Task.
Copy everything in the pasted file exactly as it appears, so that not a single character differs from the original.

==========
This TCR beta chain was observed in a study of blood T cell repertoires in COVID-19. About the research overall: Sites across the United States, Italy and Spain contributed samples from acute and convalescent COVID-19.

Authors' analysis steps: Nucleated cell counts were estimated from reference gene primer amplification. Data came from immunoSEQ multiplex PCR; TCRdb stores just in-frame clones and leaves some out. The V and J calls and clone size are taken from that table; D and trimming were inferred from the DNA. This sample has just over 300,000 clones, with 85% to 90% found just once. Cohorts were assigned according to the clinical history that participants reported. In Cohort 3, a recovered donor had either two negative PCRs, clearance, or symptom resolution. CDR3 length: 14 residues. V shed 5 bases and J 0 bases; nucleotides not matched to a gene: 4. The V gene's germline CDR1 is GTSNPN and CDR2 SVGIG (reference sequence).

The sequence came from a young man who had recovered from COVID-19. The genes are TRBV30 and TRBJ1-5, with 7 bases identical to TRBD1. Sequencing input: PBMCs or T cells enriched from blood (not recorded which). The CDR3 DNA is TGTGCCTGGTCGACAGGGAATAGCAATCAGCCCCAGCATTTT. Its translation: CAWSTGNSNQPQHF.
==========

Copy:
This TCR beta chain was observed in a study of blood T cell repertoires in COVID-19. About the research overall: Sites across the United States, Italy and Spain contributed samples from acute and convalescent COVID-19.

Authors' analysis steps: Nucleated cell counts were estimated from reference gene primer amplification. Data came from immunoSEQ multiplex PCR; TCRdb stores just in-frame clones and leaves some out. The V and J calls and clone size are taken from that table; D and trimming were inferred from the DNA. This sample has just over 300,000 clones, with 85% to 90% found just once. Cohorts were assigned according to the clinical history that participants reported. In Cohort 3, a recovered donor had either two negative PCRs, clearance, or symptom resolution. CDR3 length: 14 residues. V shed 5 bases and J 0 bases; nucleotides not matched to a gene: 4. The V gene's germline CDR1 is GTSNPN and CDR2 SVGIG (reference sequence).

The sequence came from a young man who had recovered from COVID-19. The genes are TRBV30 and TRBJ1-5, with 7 bases identical to TRBD1. Sequencing input: PBMCs or T cells enriched from blood (not recorded which). The CDR3 DNA is TGTGCCTGGTCGACAGGGAATAGCAATCAGCCCCAGCATTTT. Its translation: CAWSTGNSNQPQHF.